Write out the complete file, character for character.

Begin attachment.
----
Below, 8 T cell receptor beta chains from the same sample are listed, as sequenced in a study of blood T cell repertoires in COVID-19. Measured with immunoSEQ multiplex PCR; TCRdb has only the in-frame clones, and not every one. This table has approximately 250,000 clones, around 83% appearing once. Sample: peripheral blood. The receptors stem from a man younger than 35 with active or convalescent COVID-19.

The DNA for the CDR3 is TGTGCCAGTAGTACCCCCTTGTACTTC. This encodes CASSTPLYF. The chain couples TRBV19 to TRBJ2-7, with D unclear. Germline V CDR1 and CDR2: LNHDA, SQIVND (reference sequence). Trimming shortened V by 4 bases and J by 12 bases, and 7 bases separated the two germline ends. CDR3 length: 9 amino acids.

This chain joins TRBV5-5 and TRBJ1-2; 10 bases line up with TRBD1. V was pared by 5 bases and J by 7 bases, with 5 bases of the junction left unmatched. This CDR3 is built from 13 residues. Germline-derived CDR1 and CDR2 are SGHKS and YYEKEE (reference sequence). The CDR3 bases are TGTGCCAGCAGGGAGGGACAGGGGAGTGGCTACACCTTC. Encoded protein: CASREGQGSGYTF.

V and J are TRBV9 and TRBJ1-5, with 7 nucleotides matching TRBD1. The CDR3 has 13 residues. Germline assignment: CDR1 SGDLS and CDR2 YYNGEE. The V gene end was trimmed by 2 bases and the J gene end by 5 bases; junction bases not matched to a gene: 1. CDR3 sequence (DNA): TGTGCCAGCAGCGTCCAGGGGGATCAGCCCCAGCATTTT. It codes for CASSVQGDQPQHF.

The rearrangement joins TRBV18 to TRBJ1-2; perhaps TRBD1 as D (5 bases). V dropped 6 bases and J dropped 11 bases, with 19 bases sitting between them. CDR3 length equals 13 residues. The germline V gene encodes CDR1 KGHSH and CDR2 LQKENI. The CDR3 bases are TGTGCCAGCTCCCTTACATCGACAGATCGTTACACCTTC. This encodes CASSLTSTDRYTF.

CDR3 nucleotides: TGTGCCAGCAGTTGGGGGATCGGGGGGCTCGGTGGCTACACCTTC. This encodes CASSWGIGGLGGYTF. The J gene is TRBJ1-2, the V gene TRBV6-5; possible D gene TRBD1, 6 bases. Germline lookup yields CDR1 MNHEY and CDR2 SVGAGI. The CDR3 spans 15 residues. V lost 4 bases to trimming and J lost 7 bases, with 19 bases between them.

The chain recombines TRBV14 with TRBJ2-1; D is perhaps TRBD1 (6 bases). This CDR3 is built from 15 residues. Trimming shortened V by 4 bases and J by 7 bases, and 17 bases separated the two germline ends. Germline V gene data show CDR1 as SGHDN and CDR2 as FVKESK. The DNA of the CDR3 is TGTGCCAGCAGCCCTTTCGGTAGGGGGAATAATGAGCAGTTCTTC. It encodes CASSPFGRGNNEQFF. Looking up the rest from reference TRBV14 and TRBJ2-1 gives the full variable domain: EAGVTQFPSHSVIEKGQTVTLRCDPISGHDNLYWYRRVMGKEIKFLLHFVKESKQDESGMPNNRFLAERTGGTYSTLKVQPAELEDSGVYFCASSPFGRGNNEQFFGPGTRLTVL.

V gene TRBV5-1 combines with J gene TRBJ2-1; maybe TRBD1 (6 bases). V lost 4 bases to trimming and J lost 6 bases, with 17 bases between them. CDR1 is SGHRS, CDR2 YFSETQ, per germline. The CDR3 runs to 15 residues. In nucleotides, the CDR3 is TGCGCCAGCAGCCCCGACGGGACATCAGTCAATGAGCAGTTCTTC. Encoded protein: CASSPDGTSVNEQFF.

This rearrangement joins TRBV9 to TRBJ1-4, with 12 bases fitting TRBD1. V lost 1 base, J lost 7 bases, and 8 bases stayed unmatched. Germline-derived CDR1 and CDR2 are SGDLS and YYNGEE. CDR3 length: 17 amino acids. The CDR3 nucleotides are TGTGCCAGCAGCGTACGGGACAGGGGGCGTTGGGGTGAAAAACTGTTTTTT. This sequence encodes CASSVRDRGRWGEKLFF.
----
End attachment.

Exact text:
Below, 8 T cell receptor beta chains from the same sample are listed, as sequenced in a study of blood T cell repertoires in COVID-19. Measured with immunoSEQ multiplex PCR; TCRdb has only the in-frame clones, and not every one. This table has approximately 250,000 clones, around 83% appearing once. Sample: peripheral blood. The receptors stem from a man younger than 35 with active or convalescent COVID-19.

The DNA for the CDR3 is TGTGCCAGTAGTACCCCCTTGTACTTC. This encodes CASSTPLYF. The chain couples TRBV19 to TRBJ2-7, with D unclear. Germline V CDR1 and CDR2: LNHDA, SQIVND (reference sequence). Trimming shortened V by 4 bases and J by 12 bases, and 7 bases separated the two germline ends. CDR3 length: 9 amino acids.

This chain joins TRBV5-5 and TRBJ1-2; 10 bases line up with TRBD1. V was pared by 5 bases and J by 7 bases, with 5 bases of the junction left unmatched. This CDR3 is built from 13 residues. Germline-derived CDR1 and CDR2 are SGHKS and YYEKEE (reference sequence). The CDR3 bases are TGTGCCAGCAGGGAGGGACAGGGGAGTGGCTACACCTTC. Encoded protein: CASREGQGSGYTF.

V and J are TRBV9 and TRBJ1-5, with 7 nucleotides matching TRBD1. The CDR3 has 13 residues. Germline assignment: CDR1 SGDLS and CDR2 YYNGEE. The V gene end was trimmed by 2 bases and the J gene end by 5 bases; junction bases not matched to a gene: 1. CDR3 sequence (DNA): TGTGCCAGCAGCGTCCAGGGGGATCAGCCCCAGCATTTT. It codes for CASSVQGDQPQHF.

The rearrangement joins TRBV18 to TRBJ1-2; perhaps TRBD1 as D (5 bases). V dropped 6 bases and J dropped 11 bases, with 19 bases sitting between them. CDR3 length equals 13 residues. The germline V gene encodes CDR1 KGHSH and CDR2 LQKENI. The CDR3 bases are TGTGCCAGCTCCCTTACATCGACAGATCGTTACACCTTC. This encodes CASSLTSTDRYTF.

CDR3 nucleotides: TGTGCCAGCAGTTGGGGGATCGGGGGGCTCGGTGGCTACACCTTC. This encodes CASSWGIGGLGGYTF. The J gene is TRBJ1-2, the V gene TRBV6-5; possible D gene TRBD1, 6 bases. Germline lookup yields CDR1 MNHEY and CDR2 SVGAGI. The CDR3 spans 15 residues. V lost 4 bases to trimming and J lost 7 bases, with 19 bases between them.

The chain recombines TRBV14 with TRBJ2-1; D is perhaps TRBD1 (6 bases). This CDR3 is built from 15 residues. Trimming shortened V by 4 bases and J by 7 bases, and 17 bases separated the two germline ends. Germline V gene data show CDR1 as SGHDN and CDR2 as FVKESK. The DNA of the CDR3 is TGTGCCAGCAGCCCTTTCGGTAGGGGGAATAATGAGCAGTTCTTC. It encodes CASSPFGRGNNEQFF. Looking up the rest from reference TRBV14 and TRBJ2-1 gives the full variable domain: EAGVTQFPSHSVIEKGQTVTLRCDPISGHDNLYWYRRVMGKEIKFLLHFVKESKQDESGMPNNRFLAERTGGTYSTLKVQPAELEDSGVYFCASSPFGRGNNEQFFGPGTRLTVL.

V gene TRBV5-1 combines with J gene TRBJ2-1; maybe TRBD1 (6 bases). V lost 4 bases to trimming and J lost 6 bases, with 17 bases between them. CDR1 is SGHRS, CDR2 YFSETQ, per germline. The CDR3 runs to 15 residues. In nucleotides, the CDR3 is TGCGCCAGCAGCCCCGACGGGACATCAGTCAATGAGCAGTTCTTC. Encoded protein: CASSPDGTSVNEQFF.

This rearrangement joins TRBV9 to TRBJ1-4, with 12 bases fitting TRBD1. V lost 1 base, J lost 7 bases, and 8 bases stayed unmatched. Germline-derived CDR1 and CDR2 are SGDLS and YYNGEE. CDR3 length: 17 amino acids. The CDR3 nucleotides are TGTGCCAGCAGCGTACGGGACAGGGGGCGTTGGGGTGAAAAACTGTTTTTT. This sequence encodes CASSVRDRGRWGEKLFF.